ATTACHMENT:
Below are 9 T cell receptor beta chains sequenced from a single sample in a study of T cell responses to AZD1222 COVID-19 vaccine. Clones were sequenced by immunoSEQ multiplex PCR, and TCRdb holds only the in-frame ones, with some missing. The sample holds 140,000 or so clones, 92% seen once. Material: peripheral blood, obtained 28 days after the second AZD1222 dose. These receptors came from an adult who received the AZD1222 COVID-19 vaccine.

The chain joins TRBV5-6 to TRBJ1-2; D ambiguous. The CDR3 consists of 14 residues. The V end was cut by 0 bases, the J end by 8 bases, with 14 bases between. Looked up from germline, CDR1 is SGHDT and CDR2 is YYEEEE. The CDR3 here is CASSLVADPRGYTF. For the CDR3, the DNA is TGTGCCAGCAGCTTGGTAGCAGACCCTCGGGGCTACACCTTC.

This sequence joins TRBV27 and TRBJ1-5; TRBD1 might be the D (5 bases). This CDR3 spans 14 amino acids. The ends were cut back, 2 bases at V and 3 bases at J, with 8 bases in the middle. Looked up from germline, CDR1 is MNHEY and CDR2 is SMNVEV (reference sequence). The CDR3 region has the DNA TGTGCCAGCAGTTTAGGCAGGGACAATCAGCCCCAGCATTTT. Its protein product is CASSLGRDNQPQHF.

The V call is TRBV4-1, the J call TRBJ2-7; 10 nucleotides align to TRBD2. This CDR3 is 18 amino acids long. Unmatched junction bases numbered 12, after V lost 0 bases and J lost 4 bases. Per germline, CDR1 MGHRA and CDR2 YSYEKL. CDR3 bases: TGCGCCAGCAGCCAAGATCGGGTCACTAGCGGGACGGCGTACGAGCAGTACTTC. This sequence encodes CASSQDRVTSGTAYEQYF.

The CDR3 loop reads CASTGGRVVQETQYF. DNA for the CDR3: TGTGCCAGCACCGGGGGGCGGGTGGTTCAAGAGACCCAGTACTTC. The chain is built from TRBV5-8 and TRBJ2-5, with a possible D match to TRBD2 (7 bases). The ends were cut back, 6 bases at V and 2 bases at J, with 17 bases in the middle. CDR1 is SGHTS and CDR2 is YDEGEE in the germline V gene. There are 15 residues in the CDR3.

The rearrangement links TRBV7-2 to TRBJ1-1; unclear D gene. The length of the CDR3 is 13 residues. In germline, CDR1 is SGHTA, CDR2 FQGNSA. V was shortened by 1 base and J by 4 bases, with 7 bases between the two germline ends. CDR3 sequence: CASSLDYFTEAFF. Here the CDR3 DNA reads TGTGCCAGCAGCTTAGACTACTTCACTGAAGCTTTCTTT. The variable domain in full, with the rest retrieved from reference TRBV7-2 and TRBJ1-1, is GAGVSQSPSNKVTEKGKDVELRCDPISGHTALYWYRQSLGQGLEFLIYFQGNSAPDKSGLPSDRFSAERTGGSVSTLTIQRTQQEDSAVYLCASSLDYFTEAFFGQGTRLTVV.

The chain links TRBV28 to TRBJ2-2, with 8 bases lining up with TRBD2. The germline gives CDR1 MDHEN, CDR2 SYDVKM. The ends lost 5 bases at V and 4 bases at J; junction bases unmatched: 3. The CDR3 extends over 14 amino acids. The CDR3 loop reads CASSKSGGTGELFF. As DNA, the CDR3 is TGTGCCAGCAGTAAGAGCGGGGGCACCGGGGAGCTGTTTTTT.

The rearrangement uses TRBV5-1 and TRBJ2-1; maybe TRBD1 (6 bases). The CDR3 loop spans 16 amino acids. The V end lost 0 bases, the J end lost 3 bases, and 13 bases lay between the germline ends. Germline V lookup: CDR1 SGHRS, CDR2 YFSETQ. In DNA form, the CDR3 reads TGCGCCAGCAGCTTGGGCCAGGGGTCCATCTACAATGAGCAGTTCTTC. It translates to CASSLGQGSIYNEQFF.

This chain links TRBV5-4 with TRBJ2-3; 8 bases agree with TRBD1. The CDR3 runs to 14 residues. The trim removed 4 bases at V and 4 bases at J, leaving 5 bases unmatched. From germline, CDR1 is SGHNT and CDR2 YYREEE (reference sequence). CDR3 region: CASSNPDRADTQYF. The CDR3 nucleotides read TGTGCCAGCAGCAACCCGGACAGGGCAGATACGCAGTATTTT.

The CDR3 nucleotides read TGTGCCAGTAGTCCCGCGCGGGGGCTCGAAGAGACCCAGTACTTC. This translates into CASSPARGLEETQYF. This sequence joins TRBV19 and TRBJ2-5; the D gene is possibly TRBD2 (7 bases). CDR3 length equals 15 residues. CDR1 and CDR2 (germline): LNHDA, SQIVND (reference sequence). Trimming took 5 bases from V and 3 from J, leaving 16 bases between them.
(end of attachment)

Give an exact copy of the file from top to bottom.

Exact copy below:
Below are 9 T cell receptor beta chains sequenced from a single sample in a study of T cell responses to AZD1222 COVID-19 vaccine. Clones were sequenced by immunoSEQ multiplex PCR, and TCRdb holds only the in-frame ones, with some missing. The sample holds 140,000 or so clones, 92% seen once. Material: peripheral blood, obtained 28 days after the second AZD1222 dose. These receptors came from an adult who received the AZD1222 COVID-19 vaccine.

The chain joins TRBV5-6 to TRBJ1-2; D ambiguous. The CDR3 consists of 14 residues. The V end was cut by 0 bases, the J end by 8 bases, with 14 bases between. Looked up from germline, CDR1 is SGHDT and CDR2 is YYEEEE. The CDR3 here is CASSLVADPRGYTF. For the CDR3, the DNA is TGTGCCAGCAGCTTGGTAGCAGACCCTCGGGGCTACACCTTC.

This sequence joins TRBV27 and TRBJ1-5; TRBD1 might be the D (5 bases). This CDR3 spans 14 amino acids. The ends were cut back, 2 bases at V and 3 bases at J, with 8 bases in the middle. Looked up from germline, CDR1 is MNHEY and CDR2 is SMNVEV (reference sequence). The CDR3 region has the DNA TGTGCCAGCAGTTTAGGCAGGGACAATCAGCCCCAGCATTTT. Its protein product is CASSLGRDNQPQHF.

The V call is TRBV4-1, the J call TRBJ2-7; 10 nucleotides align to TRBD2. This CDR3 is 18 amino acids long. Unmatched junction bases numbered 12, after V lost 0 bases and J lost 4 bases. Per germline, CDR1 MGHRA and CDR2 YSYEKL. CDR3 bases: TGCGCCAGCAGCCAAGATCGGGTCACTAGCGGGACGGCGTACGAGCAGTACTTC. This sequence encodes CASSQDRVTSGTAYEQYF.

The CDR3 loop reads CASTGGRVVQETQYF. DNA for the CDR3: TGTGCCAGCACCGGGGGGCGGGTGGTTCAAGAGACCCAGTACTTC. The chain is built from TRBV5-8 and TRBJ2-5, with a possible D match to TRBD2 (7 bases). The ends were cut back, 6 bases at V and 2 bases at J, with 17 bases in the middle. CDR1 is SGHTS and CDR2 is YDEGEE in the germline V gene. There are 15 residues in the CDR3.

The rearrangement links TRBV7-2 to TRBJ1-1; unclear D gene. The length of the CDR3 is 13 residues. In germline, CDR1 is SGHTA, CDR2 FQGNSA. V was shortened by 1 base and J by 4 bases, with 7 bases between the two germline ends. CDR3 sequence: CASSLDYFTEAFF. Here the CDR3 DNA reads TGTGCCAGCAGCTTAGACTACTTCACTGAAGCTTTCTTT. The variable domain in full, with the rest retrieved from reference TRBV7-2 and TRBJ1-1, is GAGVSQSPSNKVTEKGKDVELRCDPISGHTALYWYRQSLGQGLEFLIYFQGNSAPDKSGLPSDRFSAERTGGSVSTLTIQRTQQEDSAVYLCASSLDYFTEAFFGQGTRLTVV.

The chain links TRBV28 to TRBJ2-2, with 8 bases lining up with TRBD2. The germline gives CDR1 MDHEN, CDR2 SYDVKM. The ends lost 5 bases at V and 4 bases at J; junction bases unmatched: 3. The CDR3 extends over 14 amino acids. The CDR3 loop reads CASSKSGGTGELFF. As DNA, the CDR3 is TGTGCCAGCAGTAAGAGCGGGGGCACCGGGGAGCTGTTTTTT.

The rearrangement uses TRBV5-1 and TRBJ2-1; maybe TRBD1 (6 bases). The CDR3 loop spans 16 amino acids. The V end lost 0 bases, the J end lost 3 bases, and 13 bases lay between the germline ends. Germline V lookup: CDR1 SGHRS, CDR2 YFSETQ. In DNA form, the CDR3 reads TGCGCCAGCAGCTTGGGCCAGGGGTCCATCTACAATGAGCAGTTCTTC. It translates to CASSLGQGSIYNEQFF.

This chain links TRBV5-4 with TRBJ2-3; 8 bases agree with TRBD1. The CDR3 runs to 14 residues. The trim removed 4 bases at V and 4 bases at J, leaving 5 bases unmatched. From germline, CDR1 is SGHNT and CDR2 YYREEE (reference sequence). CDR3 region: CASSNPDRADTQYF. The CDR3 nucleotides read TGTGCCAGCAGCAACCCGGACAGGGCAGATACGCAGTATTTT.

The CDR3 nucleotides read TGTGCCAGTAGTCCCGCGCGGGGGCTCGAAGAGACCCAGTACTTC. This translates into CASSPARGLEETQYF. This sequence joins TRBV19 and TRBJ2-5; the D gene is possibly TRBD2 (7 bases). CDR3 length equals 15 residues. CDR1 and CDR2 (germline): LNHDA, SQIVND (reference sequence). Trimming took 5 bases from V and 3 from J, leaving 16 bases between them.